Behind those shacks are the American factories, black stacks and gray stacks along the river, if you weren't in the desert you might think you were in Pittsburgh (old Pittsburgh, stretching its black legs out and down the Monongahela and Allegheny and Beaver and Ohio Rivers, black factories spouting fire, and you'd drive down those green rivers through towns with names like Beaver Falls and Beaver, Aliquippa and Monaca, Washington, Union, New Brighton, Freedom, Hope; houses on the hills on the other side from the factories in the showers of soot, a valley of gray houses and factories and fire and soot, train tracks along the river sparks sparking from the wheels of trains loaded with West Virginia coal, anthracite and bituminous and coke—they've cleaned all that up now I hear, Pittsburgh sitting in the center of corroding factories like a jewel, pretending to be San Francisco, people inside her silver buildings wearing white shirts and wincing and tricking at computer screens, thinking they gave all that soot to Korea —) and Mexico! (not thinking of the poor dead cities of America with their winos and sad mothers in the sootless streets, the sons of high school football stars shooting heroine and cocaine thinking in their hearts of the New America and the new sadness of America that anyway at least it's clean). No wonder why I think of Lowell.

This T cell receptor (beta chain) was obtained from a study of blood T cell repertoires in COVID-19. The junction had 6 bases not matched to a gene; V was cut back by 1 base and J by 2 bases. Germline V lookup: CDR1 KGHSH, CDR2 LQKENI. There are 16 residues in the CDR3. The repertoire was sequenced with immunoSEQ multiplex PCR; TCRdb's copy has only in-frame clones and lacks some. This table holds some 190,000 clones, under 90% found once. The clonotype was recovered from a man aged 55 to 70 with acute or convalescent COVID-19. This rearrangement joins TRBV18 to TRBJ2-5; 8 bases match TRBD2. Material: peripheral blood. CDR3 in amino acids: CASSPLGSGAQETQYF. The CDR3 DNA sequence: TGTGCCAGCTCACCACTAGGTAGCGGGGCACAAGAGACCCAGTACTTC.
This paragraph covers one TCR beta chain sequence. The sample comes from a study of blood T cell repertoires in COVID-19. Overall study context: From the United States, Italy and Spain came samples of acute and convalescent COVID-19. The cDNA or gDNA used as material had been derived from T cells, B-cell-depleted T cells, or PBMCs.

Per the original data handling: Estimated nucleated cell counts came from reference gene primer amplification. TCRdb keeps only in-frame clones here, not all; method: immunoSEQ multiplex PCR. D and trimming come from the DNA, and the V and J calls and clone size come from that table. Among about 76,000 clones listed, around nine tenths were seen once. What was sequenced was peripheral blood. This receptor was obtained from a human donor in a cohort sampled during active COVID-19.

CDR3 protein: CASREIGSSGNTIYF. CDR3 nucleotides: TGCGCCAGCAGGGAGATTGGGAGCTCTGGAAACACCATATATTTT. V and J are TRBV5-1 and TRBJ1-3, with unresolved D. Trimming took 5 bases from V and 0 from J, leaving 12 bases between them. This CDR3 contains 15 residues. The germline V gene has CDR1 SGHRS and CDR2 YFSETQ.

I hear there are all new forms of dirt only now it's invisible, by-products of the great Bomb that saved us from being taken over by the Japanese, dangerous half-lives more dangerous than a whole life, pesticides and insecticides that go from outside to inside and now side against us, their very inventors! now they side with the pests and insects. I hear this from a truck driver who picks me up at a restaurant outside the bus station in El Paso where I mistake the President of the United States for a movie on the television (and I can't go anywhere without seeing a television which I knew, even in the early days of post-war pre-electro-addicted America, would replace peoples' heads), and I remember those days after coming down from Desolation and saying, ah, the world and everything in it is just a movie and we can laugh or cry but we don't have to join up, in fact we can't though we insist we do, and I was right (again!) except for having it reversed (and technologically short-sighted)—the movie is the world and the movie is on TV and the TV is on our heads, not even any rabbit ears, everybody hooked up to the same cable getting the same information, same electrons electrifying through everybody, not even watching TV but watching through TV and nobody's in charge, everybody is Big Brother.